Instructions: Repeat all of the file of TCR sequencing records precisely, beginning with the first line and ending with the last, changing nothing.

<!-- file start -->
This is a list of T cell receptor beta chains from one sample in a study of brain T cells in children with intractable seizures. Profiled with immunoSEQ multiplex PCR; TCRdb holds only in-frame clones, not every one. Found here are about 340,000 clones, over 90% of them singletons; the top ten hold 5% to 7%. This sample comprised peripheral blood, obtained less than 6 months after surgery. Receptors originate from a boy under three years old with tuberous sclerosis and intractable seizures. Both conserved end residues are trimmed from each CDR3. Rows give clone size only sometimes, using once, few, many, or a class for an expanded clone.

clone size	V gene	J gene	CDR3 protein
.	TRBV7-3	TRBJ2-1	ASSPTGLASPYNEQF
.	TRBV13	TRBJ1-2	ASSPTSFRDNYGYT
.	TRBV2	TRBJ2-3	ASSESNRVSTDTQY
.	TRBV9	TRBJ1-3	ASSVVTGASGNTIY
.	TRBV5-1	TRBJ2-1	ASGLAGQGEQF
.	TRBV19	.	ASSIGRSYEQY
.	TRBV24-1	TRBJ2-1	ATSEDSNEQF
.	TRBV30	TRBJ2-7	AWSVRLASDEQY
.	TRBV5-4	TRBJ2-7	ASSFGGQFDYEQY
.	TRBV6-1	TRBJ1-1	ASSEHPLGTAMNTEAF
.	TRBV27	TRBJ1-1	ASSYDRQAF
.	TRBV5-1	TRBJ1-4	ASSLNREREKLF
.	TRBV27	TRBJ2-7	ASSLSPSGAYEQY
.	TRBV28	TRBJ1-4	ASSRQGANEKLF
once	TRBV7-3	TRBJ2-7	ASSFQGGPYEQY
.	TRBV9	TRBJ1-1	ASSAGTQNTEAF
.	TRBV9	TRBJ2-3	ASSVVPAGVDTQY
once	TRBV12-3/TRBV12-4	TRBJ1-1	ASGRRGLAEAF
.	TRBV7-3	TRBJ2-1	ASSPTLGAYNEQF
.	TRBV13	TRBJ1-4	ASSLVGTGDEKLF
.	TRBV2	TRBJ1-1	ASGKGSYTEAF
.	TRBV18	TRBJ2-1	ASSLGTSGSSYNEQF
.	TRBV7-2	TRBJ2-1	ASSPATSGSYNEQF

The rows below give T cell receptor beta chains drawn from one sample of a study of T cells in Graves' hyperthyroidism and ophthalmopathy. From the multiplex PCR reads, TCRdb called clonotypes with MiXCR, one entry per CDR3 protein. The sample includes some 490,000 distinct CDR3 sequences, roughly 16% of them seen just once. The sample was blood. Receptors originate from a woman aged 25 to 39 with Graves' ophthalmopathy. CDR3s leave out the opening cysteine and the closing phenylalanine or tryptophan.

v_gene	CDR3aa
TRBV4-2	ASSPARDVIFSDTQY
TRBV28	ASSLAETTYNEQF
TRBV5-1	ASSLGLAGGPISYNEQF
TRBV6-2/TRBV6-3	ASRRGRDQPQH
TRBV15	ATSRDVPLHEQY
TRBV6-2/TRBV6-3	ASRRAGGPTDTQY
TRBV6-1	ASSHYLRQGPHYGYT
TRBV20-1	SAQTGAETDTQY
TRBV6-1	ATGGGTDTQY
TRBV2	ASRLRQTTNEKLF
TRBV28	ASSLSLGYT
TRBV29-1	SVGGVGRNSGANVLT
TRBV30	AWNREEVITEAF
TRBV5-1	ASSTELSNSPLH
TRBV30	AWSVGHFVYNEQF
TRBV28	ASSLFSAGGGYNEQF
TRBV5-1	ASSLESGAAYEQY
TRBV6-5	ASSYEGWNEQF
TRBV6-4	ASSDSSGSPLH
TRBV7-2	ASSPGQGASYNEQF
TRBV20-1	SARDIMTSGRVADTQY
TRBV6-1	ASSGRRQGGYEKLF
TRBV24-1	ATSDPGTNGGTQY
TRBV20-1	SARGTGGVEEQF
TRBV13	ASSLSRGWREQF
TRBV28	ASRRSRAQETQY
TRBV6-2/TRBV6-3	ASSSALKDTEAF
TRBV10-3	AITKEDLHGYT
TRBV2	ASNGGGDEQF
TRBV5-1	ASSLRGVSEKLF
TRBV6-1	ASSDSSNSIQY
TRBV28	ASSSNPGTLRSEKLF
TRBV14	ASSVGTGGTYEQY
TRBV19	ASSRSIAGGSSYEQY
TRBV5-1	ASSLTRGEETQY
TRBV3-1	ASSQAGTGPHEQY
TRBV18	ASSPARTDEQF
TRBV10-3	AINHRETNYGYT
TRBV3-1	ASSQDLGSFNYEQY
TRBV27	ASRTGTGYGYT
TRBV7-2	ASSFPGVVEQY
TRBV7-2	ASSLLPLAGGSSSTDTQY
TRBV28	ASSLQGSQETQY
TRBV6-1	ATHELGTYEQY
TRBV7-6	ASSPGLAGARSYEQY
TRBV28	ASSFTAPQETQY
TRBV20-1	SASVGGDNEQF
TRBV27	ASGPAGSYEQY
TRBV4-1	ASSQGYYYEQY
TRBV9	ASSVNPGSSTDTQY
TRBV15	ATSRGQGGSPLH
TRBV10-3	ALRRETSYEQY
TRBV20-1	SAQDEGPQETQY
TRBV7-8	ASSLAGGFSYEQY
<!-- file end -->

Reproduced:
This is a list of T cell receptor beta chains from one sample in a study of brain T cells in children with intractable seizures. Profiled with immunoSEQ multiplex PCR; TCRdb holds only in-frame clones, not every one. Found here are about 340,000 clones, over 90% of them singletons; the top ten hold 5% to 7%. This sample comprised peripheral blood, obtained less than 6 months after surgery. Receptors originate from a boy under three years old with tuberous sclerosis and intractable seizures. Both conserved end residues are trimmed from each CDR3. Rows give clone size only sometimes, using once, few, many, or a class for an expanded clone.

clone size	V gene	J gene	CDR3 protein
.	TRBV7-3	TRBJ2-1	ASSPTGLASPYNEQF
.	TRBV13	TRBJ1-2	ASSPTSFRDNYGYT
.	TRBV2	TRBJ2-3	ASSESNRVSTDTQY
.	TRBV9	TRBJ1-3	ASSVVTGASGNTIY
.	TRBV5-1	TRBJ2-1	ASGLAGQGEQF
.	TRBV19	.	ASSIGRSYEQY
.	TRBV24-1	TRBJ2-1	ATSEDSNEQF
.	TRBV30	TRBJ2-7	AWSVRLASDEQY
.	TRBV5-4	TRBJ2-7	ASSFGGQFDYEQY
.	TRBV6-1	TRBJ1-1	ASSEHPLGTAMNTEAF
.	TRBV27	TRBJ1-1	ASSYDRQAF
.	TRBV5-1	TRBJ1-4	ASSLNREREKLF
.	TRBV27	TRBJ2-7	ASSLSPSGAYEQY
.	TRBV28	TRBJ1-4	ASSRQGANEKLF
once	TRBV7-3	TRBJ2-7	ASSFQGGPYEQY
.	TRBV9	TRBJ1-1	ASSAGTQNTEAF
.	TRBV9	TRBJ2-3	ASSVVPAGVDTQY
once	TRBV12-3/TRBV12-4	TRBJ1-1	ASGRRGLAEAF
.	TRBV7-3	TRBJ2-1	ASSPTLGAYNEQF
.	TRBV13	TRBJ1-4	ASSLVGTGDEKLF
.	TRBV2	TRBJ1-1	ASGKGSYTEAF
.	TRBV18	TRBJ2-1	ASSLGTSGSSYNEQF
.	TRBV7-2	TRBJ2-1	ASSPATSGSYNEQF

The rows below give T cell receptor beta chains drawn from one sample of a study of T cells in Graves' hyperthyroidism and ophthalmopathy. From the multiplex PCR reads, TCRdb called clonotypes with MiXCR, one entry per CDR3 protein. The sample includes some 490,000 distinct CDR3 sequences, roughly 16% of them seen just once. The sample was blood. Receptors originate from a woman aged 25 to 39 with Graves' ophthalmopathy. CDR3s leave out the opening cysteine and the closing phenylalanine or tryptophan.

v_gene	CDR3aa
TRBV4-2	ASSPARDVIFSDTQY
TRBV28	ASSLAETTYNEQF
TRBV5-1	ASSLGLAGGPISYNEQF
TRBV6-2/TRBV6-3	ASRRGRDQPQH
TRBV15	ATSRDVPLHEQY
TRBV6-2/TRBV6-3	ASRRAGGPTDTQY
TRBV6-1	ASSHYLRQGPHYGYT
TRBV20-1	SAQTGAETDTQY
TRBV6-1	ATGGGTDTQY
TRBV2	ASRLRQTTNEKLF
TRBV28	ASSLSLGYT
TRBV29-1	SVGGVGRNSGANVLT
TRBV30	AWNREEVITEAF
TRBV5-1	ASSTELSNSPLH
TRBV30	AWSVGHFVYNEQF
TRBV28	ASSLFSAGGGYNEQF
TRBV5-1	ASSLESGAAYEQY
TRBV6-5	ASSYEGWNEQF
TRBV6-4	ASSDSSGSPLH
TRBV7-2	ASSPGQGASYNEQF
TRBV20-1	SARDIMTSGRVADTQY
TRBV6-1	ASSGRRQGGYEKLF
TRBV24-1	ATSDPGTNGGTQY
TRBV20-1	SARGTGGVEEQF
TRBV13	ASSLSRGWREQF
TRBV28	ASRRSRAQETQY
TRBV6-2/TRBV6-3	ASSSALKDTEAF
TRBV10-3	AITKEDLHGYT
TRBV2	ASNGGGDEQF
TRBV5-1	ASSLRGVSEKLF
TRBV6-1	ASSDSSNSIQY
TRBV28	ASSSNPGTLRSEKLF
TRBV14	ASSVGTGGTYEQY
TRBV19	ASSRSIAGGSSYEQY
TRBV5-1	ASSLTRGEETQY
TRBV3-1	ASSQAGTGPHEQY
TRBV18	ASSPARTDEQF
TRBV10-3	AINHRETNYGYT
TRBV3-1	ASSQDLGSFNYEQY
TRBV27	ASRTGTGYGYT
TRBV7-2	ASSFPGVVEQY
TRBV7-2	ASSLLPLAGGSSSTDTQY
TRBV28	ASSLQGSQETQY
TRBV6-1	ATHELGTYEQY
TRBV7-6	ASSPGLAGARSYEQY
TRBV28	ASSFTAPQETQY
TRBV20-1	SASVGGDNEQF
TRBV27	ASGPAGSYEQY
TRBV4-1	ASSQGYYYEQY
TRBV9	ASSVNPGSSTDTQY
TRBV15	ATSRGQGGSPLH
TRBV10-3	ALRRETSYEQY
TRBV20-1	SAQDEGPQETQY
TRBV7-8	ASSLAGGFSYEQY